House tidying, copy editing, letter writing

279/366
How I spent all of my free time in college: Reading for pleasure. (Here, The Portrait of a Lady!) Circa October 2008.

Recent realization: I have a very consistent personality. Since I was a small child, I have been this way. Here’s the progression, as best I can chart it.

1. WORDS, READING THEM

It starts with words. When I was two, I would sit on my grandfather’s lap while he read the newspaper and identify letters that I knew. Letters were intrinsically interesting to me, as a baby, and I’m not sure why. I was read to continually by my family. I began memorizing full books when I was very little, but soon, by the age of three, I had taught myself how to read. (Mom says I pulled a random, unfamiliar book off the shelf while we were in the library and sat down and read it to her.) And so, naturally, I have surrounded myself with books ever since. Mom realized, when I was young, that time-out was an ineffective punishment for me. When she came in to let me out of my room, she was greeted by my solemn face as I pored over a book. “Oh, I’m not done yet, thank you,” I said dismissively. Words have always held a deep, deep pull for me. For whatever inexplicable reason.

 2. WORDS, WRITING THEM

Once I learned how to read, I then devoted myself to learning how to write. From the age of 7 until the present, I have kept a journal, mostly in handwritten form. As a child, I acquired scads of pen pals all over the country and the globe (some of whom I am still in touch with). I have always been fanatic about high-quality writing instruments and would hoard my good pens from the rest of the family. I took up calligraphy in middle school, and I am presently a calligrapher on the side. Loving words as much as I do, it has made sense to me that I should also love the process of physically writing them.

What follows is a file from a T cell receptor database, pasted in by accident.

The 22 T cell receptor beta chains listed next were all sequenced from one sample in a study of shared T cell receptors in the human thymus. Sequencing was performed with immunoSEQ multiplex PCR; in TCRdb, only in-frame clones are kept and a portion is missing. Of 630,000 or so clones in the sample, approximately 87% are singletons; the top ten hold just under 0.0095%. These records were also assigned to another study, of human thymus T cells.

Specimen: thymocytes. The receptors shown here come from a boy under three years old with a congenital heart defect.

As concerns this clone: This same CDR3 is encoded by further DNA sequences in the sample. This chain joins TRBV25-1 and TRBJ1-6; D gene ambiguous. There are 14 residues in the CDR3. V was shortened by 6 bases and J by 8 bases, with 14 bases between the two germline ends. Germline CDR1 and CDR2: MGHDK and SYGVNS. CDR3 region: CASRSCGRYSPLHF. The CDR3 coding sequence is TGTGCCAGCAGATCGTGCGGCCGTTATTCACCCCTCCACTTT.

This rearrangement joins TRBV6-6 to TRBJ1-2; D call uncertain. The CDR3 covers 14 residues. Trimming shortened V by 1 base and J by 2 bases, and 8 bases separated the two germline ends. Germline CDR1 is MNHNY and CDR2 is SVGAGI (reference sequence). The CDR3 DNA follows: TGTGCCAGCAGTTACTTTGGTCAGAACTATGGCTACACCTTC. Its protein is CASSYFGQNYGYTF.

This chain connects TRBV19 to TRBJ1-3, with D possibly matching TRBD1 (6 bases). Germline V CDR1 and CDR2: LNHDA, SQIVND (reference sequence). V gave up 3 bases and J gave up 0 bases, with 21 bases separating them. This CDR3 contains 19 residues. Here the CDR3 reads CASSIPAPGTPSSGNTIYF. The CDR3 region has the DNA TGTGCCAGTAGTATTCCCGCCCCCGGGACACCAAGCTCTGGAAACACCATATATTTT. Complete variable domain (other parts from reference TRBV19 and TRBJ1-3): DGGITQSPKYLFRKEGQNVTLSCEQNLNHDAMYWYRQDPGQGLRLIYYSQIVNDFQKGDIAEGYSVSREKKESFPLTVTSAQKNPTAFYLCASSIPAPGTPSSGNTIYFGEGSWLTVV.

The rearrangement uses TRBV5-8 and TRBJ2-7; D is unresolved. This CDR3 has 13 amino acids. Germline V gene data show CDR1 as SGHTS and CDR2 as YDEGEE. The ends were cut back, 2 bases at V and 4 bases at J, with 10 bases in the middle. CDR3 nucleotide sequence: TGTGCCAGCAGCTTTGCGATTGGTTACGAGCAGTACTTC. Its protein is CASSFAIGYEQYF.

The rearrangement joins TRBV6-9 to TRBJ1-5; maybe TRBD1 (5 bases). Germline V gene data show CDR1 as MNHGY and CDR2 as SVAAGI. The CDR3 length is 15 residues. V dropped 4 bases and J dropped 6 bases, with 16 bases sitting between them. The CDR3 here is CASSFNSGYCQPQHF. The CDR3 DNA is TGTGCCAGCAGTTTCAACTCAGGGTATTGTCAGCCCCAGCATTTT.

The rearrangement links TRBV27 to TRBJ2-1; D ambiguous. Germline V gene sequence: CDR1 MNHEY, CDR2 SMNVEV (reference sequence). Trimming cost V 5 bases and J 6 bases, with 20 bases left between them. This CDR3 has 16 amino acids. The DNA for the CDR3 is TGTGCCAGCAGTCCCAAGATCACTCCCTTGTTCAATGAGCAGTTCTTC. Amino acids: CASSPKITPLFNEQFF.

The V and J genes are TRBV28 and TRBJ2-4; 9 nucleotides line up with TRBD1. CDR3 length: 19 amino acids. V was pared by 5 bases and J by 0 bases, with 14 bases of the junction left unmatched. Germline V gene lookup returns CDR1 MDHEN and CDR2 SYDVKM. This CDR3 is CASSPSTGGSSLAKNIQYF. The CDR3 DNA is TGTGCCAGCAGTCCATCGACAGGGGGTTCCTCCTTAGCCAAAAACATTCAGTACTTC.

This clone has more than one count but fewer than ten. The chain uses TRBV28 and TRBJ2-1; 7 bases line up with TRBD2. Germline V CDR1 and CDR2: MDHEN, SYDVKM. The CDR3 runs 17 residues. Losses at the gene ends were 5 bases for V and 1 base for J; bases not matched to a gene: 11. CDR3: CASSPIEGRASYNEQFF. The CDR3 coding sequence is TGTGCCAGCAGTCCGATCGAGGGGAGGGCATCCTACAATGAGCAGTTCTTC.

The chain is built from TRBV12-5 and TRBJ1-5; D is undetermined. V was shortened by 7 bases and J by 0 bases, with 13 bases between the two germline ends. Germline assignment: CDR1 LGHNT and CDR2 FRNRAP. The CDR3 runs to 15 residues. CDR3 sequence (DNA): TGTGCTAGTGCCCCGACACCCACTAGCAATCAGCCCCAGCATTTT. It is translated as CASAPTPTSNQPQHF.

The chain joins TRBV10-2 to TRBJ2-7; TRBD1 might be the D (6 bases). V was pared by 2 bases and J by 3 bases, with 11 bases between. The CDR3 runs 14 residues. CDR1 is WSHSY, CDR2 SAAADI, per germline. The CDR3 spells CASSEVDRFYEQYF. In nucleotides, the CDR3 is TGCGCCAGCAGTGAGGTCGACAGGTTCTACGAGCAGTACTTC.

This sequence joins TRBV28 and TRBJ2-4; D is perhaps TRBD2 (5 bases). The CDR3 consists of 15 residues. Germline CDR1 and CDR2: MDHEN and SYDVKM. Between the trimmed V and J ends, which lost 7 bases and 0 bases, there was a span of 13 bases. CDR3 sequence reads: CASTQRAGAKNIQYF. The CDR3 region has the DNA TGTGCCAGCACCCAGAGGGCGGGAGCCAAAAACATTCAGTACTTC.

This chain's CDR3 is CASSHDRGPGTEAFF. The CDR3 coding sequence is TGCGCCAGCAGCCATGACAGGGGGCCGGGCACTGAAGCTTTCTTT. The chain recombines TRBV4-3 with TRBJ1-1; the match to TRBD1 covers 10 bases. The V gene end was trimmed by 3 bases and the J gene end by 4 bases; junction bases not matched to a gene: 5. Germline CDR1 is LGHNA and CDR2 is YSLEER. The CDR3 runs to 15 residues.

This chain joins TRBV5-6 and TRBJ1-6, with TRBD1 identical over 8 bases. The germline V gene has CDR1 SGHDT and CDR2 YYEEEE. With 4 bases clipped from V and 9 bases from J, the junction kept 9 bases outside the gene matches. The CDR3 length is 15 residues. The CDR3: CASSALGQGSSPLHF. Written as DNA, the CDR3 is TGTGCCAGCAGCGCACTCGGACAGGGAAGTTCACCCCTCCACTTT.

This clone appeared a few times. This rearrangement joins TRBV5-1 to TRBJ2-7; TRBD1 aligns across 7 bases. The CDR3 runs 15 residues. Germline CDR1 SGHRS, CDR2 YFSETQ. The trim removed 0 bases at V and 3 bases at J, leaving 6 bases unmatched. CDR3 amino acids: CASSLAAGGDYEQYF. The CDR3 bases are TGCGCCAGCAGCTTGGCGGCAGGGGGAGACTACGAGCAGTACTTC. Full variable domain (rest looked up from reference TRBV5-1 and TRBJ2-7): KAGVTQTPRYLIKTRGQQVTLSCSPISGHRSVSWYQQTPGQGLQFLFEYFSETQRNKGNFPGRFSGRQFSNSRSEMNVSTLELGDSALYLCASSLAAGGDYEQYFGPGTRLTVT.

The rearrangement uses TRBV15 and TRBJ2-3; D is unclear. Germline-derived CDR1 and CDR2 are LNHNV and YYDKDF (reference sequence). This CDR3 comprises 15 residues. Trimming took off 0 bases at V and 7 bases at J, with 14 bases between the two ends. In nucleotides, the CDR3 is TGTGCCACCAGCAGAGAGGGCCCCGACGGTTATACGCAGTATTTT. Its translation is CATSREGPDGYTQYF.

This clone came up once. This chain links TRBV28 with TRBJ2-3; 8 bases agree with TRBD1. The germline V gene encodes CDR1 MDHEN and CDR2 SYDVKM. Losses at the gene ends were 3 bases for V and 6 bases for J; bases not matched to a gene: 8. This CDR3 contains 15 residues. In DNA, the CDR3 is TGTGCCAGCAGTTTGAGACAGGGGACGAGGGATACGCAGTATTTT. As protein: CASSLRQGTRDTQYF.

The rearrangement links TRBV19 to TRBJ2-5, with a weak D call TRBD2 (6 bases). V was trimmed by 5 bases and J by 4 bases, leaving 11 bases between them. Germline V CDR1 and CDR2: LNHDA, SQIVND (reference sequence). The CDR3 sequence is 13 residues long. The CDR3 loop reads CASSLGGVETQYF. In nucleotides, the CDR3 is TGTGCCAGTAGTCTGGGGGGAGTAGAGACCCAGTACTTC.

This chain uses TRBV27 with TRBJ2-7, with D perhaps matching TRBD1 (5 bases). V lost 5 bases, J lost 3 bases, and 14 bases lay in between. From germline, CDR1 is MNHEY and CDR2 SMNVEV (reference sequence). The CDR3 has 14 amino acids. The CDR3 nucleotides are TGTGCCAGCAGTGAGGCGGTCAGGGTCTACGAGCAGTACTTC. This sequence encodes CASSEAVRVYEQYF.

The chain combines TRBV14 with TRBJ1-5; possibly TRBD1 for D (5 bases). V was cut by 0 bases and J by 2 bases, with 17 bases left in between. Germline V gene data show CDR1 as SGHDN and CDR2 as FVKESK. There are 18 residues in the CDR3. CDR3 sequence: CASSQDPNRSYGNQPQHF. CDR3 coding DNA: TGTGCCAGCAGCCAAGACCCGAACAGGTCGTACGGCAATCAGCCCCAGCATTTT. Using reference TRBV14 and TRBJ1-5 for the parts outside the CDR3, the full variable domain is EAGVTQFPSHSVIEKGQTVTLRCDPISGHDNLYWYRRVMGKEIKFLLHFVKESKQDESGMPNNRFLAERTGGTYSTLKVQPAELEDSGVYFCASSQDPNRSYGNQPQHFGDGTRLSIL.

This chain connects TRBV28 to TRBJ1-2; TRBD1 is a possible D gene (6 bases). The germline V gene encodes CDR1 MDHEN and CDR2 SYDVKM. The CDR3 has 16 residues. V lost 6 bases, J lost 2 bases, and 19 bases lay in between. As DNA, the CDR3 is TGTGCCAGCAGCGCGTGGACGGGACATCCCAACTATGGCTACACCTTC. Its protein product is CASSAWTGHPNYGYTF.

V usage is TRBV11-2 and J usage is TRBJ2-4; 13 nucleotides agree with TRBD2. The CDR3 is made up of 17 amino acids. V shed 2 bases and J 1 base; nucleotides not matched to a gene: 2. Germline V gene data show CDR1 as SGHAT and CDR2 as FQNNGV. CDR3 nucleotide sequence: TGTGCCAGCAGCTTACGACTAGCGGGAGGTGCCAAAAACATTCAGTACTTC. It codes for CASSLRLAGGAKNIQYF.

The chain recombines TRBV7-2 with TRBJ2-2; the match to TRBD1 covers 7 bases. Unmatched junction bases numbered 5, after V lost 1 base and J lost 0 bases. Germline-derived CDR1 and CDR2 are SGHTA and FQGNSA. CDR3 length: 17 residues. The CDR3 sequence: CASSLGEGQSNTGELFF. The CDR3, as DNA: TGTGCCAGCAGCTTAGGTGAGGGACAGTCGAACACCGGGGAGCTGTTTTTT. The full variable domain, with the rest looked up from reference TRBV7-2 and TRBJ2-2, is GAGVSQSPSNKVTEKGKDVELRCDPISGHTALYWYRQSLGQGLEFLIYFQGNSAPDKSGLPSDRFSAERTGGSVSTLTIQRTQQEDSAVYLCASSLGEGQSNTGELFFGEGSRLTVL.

IMG_6918.JPG
Recent calligraphy on wedding invitation envelopes. Bluestocking Calligraphy.

3. WORDS, EDITING THEM

I was a persnickety child who loved rules. Applying this legalistic devotion to my love of reading, I cared tremendously for words and it hurt me when others did not equally care for them. (It still does. The large majority of writers on the internet, especially in the comments section, are constantly hurting my feelings, in a grammatical sense.) As a young girl, I was naturally good at spelling and at picking up the dictates of grammar (primarily through the natural osmosis of excessive reading).